Court Settlement Mandates Stronger Clean Air Measures for Parks and Wilderness

New Deadline Set for Pollution Reductions


David Baron, Earthjustice, 202-667-4500 x 220


Michael Shore, Environmental Defense, 828-215-1311

A federal judge today approved a court settlement requiring the federal government to limit air pollution that clouds the skies of national parks and wilderness areas. The settlement requires the U.S. Environmental Protection Agency (EPA) to adopt rules by early 2005 curbing power plant and factory emissions that obscure scenic vistas in places such as Shenandoah, Great Smoky Mountains, Glacier, Big Bend, Acadia, Sequoia, and Yosemite National Parks.

The decision, entered over industry objections, comes in a suit filed on behalf of Environmental Defense by Earthjustice to enforce deadlines in the Clean Air Act. The law required EPA to adopt rules more than 20 years ago to clean up air pollution in national parks and wilderness areas, including setting emission limits on aging power plants and factories that cause much of the problem. Under the settlement approved by the Court today, EPA must now adopt these limits by April 2005.

“This court decision underscores the urgent need to clean up the power plant pollution that casts a veil of haze over our national parks,” said Michael Shore, senior air policy analyst for Environmental Defense. “If well designed, the clean air program required under this settlement will also help the millions of Americans that visit our national parks and live in surrounding regions breathe cleaner, healthier air.”

According to the National Park Service, human-caused air pollution impairs visibility in national parks and wilderness areas almost constantly. Average visual range — the farthest a person can see on a given day — in most of the Western US is now about one-half to two-thirds of what it would be without man-made air pollution. In most of the east, the average visual range is about one-fifth of what it would be under natural conditions.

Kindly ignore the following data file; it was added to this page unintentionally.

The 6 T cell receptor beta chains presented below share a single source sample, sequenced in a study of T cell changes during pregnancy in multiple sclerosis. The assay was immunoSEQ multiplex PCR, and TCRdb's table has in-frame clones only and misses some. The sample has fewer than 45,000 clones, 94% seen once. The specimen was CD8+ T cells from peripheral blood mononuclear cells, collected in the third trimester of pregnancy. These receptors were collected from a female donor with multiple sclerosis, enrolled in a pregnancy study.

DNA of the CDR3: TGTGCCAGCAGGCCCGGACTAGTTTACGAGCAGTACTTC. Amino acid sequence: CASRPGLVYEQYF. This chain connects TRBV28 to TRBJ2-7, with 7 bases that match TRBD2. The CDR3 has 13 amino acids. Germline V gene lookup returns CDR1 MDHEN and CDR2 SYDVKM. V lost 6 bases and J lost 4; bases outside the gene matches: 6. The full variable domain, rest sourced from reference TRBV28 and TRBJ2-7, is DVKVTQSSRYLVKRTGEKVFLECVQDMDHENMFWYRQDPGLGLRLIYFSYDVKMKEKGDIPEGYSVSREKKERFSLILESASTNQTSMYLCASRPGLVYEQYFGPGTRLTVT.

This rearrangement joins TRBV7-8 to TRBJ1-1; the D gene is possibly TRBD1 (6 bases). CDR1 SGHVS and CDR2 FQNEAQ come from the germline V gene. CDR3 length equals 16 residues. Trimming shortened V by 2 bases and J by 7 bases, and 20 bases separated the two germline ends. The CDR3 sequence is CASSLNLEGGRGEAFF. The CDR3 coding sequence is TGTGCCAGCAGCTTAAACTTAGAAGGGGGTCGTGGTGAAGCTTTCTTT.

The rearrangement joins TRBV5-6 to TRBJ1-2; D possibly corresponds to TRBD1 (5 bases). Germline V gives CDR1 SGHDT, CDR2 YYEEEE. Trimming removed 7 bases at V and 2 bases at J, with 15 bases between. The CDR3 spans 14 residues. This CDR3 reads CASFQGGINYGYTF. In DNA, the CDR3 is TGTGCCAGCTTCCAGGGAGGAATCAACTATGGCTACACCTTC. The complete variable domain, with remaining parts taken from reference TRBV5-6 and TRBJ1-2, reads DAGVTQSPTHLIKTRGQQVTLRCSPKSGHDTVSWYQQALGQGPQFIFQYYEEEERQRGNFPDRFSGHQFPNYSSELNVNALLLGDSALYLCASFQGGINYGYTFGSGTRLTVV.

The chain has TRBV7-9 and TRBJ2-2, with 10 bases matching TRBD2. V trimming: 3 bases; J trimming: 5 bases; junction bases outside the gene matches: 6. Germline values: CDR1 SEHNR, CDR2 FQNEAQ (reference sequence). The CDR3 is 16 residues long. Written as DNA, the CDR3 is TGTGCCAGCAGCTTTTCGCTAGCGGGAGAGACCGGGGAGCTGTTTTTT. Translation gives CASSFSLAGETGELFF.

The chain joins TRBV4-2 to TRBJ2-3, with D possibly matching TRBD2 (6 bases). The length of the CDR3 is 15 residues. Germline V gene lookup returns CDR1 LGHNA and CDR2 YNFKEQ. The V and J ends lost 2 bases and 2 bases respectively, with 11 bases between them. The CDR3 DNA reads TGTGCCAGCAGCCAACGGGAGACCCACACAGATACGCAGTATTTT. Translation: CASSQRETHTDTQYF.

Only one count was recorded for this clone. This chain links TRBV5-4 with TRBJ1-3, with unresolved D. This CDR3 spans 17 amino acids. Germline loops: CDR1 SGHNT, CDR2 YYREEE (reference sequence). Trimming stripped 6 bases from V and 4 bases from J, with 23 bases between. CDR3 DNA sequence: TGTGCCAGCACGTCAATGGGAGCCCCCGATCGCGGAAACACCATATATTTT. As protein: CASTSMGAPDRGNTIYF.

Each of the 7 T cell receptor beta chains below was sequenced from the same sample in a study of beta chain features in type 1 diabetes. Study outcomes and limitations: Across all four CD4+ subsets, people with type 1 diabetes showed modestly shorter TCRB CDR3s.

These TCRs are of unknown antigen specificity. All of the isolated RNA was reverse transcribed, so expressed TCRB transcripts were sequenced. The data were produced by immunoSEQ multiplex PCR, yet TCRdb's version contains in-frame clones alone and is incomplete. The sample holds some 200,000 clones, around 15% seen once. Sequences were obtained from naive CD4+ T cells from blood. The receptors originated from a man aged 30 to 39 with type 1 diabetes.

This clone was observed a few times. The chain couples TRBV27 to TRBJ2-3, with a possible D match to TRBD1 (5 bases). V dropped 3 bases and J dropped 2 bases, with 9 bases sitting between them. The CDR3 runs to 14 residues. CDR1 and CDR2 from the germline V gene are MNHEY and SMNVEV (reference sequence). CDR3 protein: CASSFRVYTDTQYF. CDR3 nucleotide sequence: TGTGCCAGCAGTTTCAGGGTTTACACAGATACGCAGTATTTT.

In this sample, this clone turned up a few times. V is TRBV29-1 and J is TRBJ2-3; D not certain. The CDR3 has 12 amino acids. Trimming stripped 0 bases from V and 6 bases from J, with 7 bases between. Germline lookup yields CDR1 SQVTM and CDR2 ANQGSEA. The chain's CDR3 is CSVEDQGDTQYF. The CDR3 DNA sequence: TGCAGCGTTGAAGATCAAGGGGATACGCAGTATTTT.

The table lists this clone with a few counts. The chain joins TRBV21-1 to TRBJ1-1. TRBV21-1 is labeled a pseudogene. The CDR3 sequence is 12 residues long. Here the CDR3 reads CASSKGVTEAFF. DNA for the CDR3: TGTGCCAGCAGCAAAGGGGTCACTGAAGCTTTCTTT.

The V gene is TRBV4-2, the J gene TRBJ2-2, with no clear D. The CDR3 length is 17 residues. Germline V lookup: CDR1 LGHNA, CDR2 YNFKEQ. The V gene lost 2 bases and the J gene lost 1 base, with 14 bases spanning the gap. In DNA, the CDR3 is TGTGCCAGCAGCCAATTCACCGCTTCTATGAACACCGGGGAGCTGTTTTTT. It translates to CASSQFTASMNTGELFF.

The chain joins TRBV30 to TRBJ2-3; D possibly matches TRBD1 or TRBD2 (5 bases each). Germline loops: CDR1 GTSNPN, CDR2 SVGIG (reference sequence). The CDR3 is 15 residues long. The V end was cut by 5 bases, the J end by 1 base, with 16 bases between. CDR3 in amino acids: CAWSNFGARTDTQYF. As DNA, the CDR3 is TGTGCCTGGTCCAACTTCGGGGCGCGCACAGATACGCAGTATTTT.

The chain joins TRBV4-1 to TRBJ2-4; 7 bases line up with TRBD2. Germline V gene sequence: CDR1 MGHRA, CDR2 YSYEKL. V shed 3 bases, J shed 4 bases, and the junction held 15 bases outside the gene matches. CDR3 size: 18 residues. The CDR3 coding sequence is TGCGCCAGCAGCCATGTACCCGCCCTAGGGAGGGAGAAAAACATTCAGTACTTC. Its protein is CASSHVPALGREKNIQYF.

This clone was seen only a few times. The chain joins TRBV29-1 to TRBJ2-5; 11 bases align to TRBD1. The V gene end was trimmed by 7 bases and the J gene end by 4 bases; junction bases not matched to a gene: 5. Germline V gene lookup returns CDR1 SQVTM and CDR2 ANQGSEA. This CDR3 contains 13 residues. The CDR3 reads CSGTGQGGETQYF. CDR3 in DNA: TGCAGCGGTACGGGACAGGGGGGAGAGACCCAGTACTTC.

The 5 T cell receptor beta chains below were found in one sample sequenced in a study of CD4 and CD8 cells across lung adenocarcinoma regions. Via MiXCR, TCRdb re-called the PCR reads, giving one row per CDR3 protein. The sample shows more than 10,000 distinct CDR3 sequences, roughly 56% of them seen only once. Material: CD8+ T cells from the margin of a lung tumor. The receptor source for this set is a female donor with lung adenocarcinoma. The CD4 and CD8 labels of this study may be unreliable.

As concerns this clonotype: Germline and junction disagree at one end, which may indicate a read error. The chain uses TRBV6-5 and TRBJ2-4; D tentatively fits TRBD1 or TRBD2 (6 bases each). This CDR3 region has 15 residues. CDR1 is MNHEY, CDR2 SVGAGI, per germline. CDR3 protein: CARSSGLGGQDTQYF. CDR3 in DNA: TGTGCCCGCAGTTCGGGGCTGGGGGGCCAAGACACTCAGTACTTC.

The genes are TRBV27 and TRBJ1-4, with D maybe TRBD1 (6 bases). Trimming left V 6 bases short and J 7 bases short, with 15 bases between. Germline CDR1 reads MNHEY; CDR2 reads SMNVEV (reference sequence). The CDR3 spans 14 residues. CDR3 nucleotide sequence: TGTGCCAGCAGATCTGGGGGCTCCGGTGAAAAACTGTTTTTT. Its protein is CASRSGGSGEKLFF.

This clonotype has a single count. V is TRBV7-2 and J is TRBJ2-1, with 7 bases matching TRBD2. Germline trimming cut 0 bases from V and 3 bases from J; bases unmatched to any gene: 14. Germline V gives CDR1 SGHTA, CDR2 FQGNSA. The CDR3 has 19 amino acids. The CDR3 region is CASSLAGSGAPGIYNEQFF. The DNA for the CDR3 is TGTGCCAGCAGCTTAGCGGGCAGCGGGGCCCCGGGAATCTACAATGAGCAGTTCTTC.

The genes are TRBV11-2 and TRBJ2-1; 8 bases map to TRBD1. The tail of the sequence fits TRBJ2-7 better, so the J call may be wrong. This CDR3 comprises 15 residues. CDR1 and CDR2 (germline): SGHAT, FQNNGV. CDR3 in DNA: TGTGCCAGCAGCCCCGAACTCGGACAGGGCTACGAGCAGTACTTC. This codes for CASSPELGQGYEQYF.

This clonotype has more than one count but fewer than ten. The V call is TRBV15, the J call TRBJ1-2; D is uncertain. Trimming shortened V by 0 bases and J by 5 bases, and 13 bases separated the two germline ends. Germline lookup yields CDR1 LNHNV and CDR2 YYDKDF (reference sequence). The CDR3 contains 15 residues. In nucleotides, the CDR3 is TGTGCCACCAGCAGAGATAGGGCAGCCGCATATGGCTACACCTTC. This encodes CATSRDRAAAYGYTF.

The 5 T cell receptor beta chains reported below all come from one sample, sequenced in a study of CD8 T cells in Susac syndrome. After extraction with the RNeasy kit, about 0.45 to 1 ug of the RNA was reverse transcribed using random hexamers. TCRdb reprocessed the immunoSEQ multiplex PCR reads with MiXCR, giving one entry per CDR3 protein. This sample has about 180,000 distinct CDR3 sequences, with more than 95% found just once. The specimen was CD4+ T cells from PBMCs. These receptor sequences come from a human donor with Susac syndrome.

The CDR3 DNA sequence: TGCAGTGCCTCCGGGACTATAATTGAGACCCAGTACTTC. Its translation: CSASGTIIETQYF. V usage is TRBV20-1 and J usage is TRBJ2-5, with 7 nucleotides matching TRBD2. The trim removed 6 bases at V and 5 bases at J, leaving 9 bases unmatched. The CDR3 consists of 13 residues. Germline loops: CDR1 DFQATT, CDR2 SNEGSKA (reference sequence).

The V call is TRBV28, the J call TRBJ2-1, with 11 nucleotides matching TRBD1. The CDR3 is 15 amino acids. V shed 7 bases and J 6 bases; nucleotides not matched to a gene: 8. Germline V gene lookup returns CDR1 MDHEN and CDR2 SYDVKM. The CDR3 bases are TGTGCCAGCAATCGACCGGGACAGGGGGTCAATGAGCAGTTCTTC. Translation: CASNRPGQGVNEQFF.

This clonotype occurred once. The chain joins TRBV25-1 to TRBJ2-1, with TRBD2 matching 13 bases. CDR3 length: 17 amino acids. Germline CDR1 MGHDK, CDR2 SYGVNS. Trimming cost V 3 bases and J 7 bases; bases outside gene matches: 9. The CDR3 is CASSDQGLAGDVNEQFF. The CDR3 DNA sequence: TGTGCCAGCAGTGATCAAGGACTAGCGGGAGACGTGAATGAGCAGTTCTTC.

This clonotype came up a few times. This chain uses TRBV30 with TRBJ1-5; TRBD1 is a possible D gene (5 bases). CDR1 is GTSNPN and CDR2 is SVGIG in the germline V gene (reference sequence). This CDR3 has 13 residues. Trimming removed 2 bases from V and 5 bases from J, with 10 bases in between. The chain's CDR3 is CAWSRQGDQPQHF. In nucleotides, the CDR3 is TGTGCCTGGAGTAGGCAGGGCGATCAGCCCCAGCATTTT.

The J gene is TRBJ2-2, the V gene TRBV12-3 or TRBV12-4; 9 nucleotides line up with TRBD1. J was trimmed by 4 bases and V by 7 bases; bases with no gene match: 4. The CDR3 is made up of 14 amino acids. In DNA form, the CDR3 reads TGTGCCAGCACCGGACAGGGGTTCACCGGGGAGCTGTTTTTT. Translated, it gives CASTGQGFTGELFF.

Much of the pollution problem comes from old power plants and factories with outdated pollution controls. Emissions from these plants can travel hundreds of miles, contributing to “regional haze” that obscures scenic vistas over large areas. Today’s decision requires EPA to set standards for retrofitting these facilities with modern pollution control technology.

“This settlement is a big step toward cleaning up the air in our national parks and wilderness areas,” said Earthjustice attorney David Baron. “The law sets a national goal of clearing the skies in these special places, for the enjoyment and inspiration of present and future generations. The pollution limits required under this settlement are long overdue.”

A previous EPA attempt to adopt such limits was overturned by a federal appeals court last year as a result of an industry challenge. The appeals court did not question EPA’s duty to adopt the pollution limits, but held that the prior rules improperly infringed on state authority in certain respects. Today’s district court decision puts EPA on track to address these concerns, and adopt final rules by April 2005.

Today’s decision was issued by Judge Ricardo Urbina of the United States District Court for the District of Columbia.


Court order

Court opinion

Earthjustice is the nonprofit law firm for the environment representing — without charge — hundreds of public interest clients, large and small. Earthjustice works through the courts to safeguard public lands, national forests, parks and wilderness areas; to reduce air and water pollution; to prevent toxic contamination; to preserve endangered species and wildlife habitat; and to achieve environmental justice.

Environmental Defense, a leading national nonprofit organization, represents more than 300,000 members. Since 1967, Environmental Defense has linked science, economics, law, and innovative private-sector partnerships to create breakthrough solutions to the most serious environmental problems.

Link to webcams and pictures of haze in National Parks


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